Microsoft Office secrets
If you’ve been using computers for a long time, you know what the term Easter Egg means when related to software. An Easter Egg is a small program that is hidden deep inside of an application and is designed by the application’s developers as a way of displaying their names—very similar to the credits that you see at the end of a movie. However, uncovering the Easter Egg is tricky as it almost always involves performing a series of very intricate and non-intuitive steps.
The increase in the prevalence of malware led to the notion that undocumented code embedded into a major application could be used to compromise sensitive or confidential data. In fact, many companies and government offices forbid the use of software containing Easter Eggs for security reasons. As such, Microsoft now officially bans the practice embedding Easter Eggs in their software as part of their Trustworthy Computing initiative.
However, in their heyday, Microsoft’s developers created some really elaborate Easter Eggs. In this gallery, I’ll show you the Easter Eggs that they embedded into Word 95, 97, and 2000.
This gallery was originally published in August 2010.
Greg Shultz is a freelance Technical Writer. Previously, he has worked as Documentation Specialist in the software industry, a Technical Support Specialist in educational industry, and a Technical Journalist in the computer publishing industry.
need to add the flight sim that was hidden in excel. That was awesome. I remember flying around and finding the gold scrolling plaque with the dev. names on it. -Chris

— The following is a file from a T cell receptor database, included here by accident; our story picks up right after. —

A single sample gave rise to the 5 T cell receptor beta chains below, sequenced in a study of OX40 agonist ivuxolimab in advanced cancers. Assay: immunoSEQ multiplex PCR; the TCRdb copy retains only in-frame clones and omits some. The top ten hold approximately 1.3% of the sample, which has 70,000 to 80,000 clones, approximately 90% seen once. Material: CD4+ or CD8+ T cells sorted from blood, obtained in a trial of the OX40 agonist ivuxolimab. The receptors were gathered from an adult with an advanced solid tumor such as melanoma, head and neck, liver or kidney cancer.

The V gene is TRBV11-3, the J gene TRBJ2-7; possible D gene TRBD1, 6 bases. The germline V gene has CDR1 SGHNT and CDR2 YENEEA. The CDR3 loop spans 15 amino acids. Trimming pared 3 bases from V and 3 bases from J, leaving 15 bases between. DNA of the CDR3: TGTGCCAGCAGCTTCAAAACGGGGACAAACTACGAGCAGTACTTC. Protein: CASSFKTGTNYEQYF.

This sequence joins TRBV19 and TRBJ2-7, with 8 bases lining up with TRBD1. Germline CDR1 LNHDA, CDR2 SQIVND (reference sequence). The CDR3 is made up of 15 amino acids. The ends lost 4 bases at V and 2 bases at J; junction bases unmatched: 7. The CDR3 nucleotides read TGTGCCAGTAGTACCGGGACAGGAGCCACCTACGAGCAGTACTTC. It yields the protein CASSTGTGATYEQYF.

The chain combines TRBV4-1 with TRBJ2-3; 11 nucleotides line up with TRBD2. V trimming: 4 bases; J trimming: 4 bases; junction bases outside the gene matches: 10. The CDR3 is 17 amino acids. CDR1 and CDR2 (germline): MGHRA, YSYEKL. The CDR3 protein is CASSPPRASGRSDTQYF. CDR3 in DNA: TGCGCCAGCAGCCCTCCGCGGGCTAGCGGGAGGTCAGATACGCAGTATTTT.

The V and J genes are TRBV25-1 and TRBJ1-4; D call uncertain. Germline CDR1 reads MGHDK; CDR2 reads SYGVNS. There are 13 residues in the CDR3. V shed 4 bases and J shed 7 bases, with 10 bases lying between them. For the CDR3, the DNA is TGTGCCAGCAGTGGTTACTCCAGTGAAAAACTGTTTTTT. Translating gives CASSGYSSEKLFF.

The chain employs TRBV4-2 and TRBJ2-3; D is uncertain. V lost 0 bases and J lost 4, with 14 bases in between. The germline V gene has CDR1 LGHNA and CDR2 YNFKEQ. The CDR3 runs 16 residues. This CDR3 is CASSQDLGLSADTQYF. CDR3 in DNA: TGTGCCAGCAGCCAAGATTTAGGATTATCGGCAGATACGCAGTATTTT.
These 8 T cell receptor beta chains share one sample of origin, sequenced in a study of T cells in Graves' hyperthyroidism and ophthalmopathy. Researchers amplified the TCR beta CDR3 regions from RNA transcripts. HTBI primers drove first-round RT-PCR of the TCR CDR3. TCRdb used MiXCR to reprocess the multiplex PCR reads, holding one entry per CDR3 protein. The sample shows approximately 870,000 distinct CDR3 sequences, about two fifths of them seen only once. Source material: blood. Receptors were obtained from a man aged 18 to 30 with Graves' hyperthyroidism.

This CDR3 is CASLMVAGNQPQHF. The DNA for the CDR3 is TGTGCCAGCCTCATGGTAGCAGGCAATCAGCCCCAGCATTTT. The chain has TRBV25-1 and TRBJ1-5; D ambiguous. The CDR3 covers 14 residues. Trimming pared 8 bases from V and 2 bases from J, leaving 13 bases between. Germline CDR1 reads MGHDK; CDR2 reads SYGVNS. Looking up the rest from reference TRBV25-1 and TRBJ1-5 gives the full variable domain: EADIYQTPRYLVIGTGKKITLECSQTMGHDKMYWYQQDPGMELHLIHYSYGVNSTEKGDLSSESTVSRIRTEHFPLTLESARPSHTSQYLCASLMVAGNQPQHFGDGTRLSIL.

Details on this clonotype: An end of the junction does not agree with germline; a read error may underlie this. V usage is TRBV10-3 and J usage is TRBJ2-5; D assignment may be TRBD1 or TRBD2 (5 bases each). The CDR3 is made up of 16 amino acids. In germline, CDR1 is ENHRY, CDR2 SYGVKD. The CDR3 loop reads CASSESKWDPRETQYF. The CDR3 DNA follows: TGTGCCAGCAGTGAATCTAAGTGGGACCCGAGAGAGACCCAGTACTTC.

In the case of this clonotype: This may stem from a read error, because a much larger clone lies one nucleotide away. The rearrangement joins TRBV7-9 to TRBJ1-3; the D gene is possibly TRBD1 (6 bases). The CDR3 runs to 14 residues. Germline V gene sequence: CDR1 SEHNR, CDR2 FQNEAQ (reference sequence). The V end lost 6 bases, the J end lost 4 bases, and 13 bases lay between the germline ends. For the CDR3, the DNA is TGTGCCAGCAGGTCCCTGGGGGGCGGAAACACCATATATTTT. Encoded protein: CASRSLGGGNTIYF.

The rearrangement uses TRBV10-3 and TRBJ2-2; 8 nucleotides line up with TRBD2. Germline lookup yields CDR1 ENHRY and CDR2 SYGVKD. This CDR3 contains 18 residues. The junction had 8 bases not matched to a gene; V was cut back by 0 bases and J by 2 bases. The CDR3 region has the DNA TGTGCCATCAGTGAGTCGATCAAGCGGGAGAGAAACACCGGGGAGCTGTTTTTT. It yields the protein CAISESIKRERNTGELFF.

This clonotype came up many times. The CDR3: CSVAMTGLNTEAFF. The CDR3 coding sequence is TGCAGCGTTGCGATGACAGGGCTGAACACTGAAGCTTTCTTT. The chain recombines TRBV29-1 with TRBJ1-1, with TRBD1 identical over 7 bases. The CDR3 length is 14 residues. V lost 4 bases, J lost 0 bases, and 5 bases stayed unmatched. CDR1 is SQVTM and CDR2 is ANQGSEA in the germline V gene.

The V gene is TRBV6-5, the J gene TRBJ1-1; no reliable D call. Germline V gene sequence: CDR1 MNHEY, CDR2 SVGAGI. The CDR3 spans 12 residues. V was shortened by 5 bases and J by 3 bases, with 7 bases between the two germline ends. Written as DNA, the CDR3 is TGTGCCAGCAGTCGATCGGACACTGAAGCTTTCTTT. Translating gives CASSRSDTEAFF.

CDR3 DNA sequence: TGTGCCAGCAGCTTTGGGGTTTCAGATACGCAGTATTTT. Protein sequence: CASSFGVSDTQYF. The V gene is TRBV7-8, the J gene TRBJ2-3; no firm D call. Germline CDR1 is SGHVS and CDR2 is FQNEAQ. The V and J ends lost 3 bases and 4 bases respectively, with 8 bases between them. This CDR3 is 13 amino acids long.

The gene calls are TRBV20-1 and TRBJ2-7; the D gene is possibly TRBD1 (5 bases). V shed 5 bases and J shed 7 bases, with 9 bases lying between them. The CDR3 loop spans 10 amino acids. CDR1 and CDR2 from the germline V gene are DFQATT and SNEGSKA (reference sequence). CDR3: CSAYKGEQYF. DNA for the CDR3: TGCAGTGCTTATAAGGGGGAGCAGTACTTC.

Before Word 95 there was a pretty funny Easter Egg in Word (for Windows 3.1) that displayed an animated sequence of a Microsoft agent jumping up and down on a Wordperfect logo until it was pounded into the ground. That was was pretty funny, until you realized that Microsoft was dead serious about killing Wordperfect. Brad Smith (ancient mariner)
I remember a flight simulator of sorts being in Excel when you previewed a spreadsheet in a browser and went to a cell on row 2000 or something. I'll just wait for the "Microsoft Excel Easter Eggs" post for that, though. This gallery also made me curious with the opening statement about how they must be documented. Theoretically, couldn't they put the documentation in the help text for ones like the one where you type "Cast" in the Office Assistant search? Because you have to perform the Easter egg to find the documentation, would that still qualify and/or be allowed by Microsoft for a future version of Office?
My most favorite funny Easter Egg in MS Word 97 Gold Edition, with no service packs installed was to type "unable to follow directions" without the quote marks. Then, highlight the sentence and invoke the Thesaurus. Then you are given the option of replacing your sentence with "unable to maintain an erection" It was hilarious, but after SP1 for Word 97 that Easter egg disappeared. Somebody got caught, I suppose, and the code for that Easter egg was removed.
I always called it "Word Imperfect" and some other terms unfit for publishing. Maybe Corel finally improved it, but as far as I was concerned it should have died on the vine!
I found two of them... one is a random disappearance of the document I was working on, without saving changes or asking any questions. The other is a random message stating that an unexpected error has occurred and asking if I want to send them the details. WAIT... those aren't Easter eggs, just poor coding in overpriced software. My mistake.
Corel still sells it. It's now WordPerfect Office X5 and sells for $249.99 for the full edition. There isn't a spreadsheet or anything big other than the word processor in it that I could see.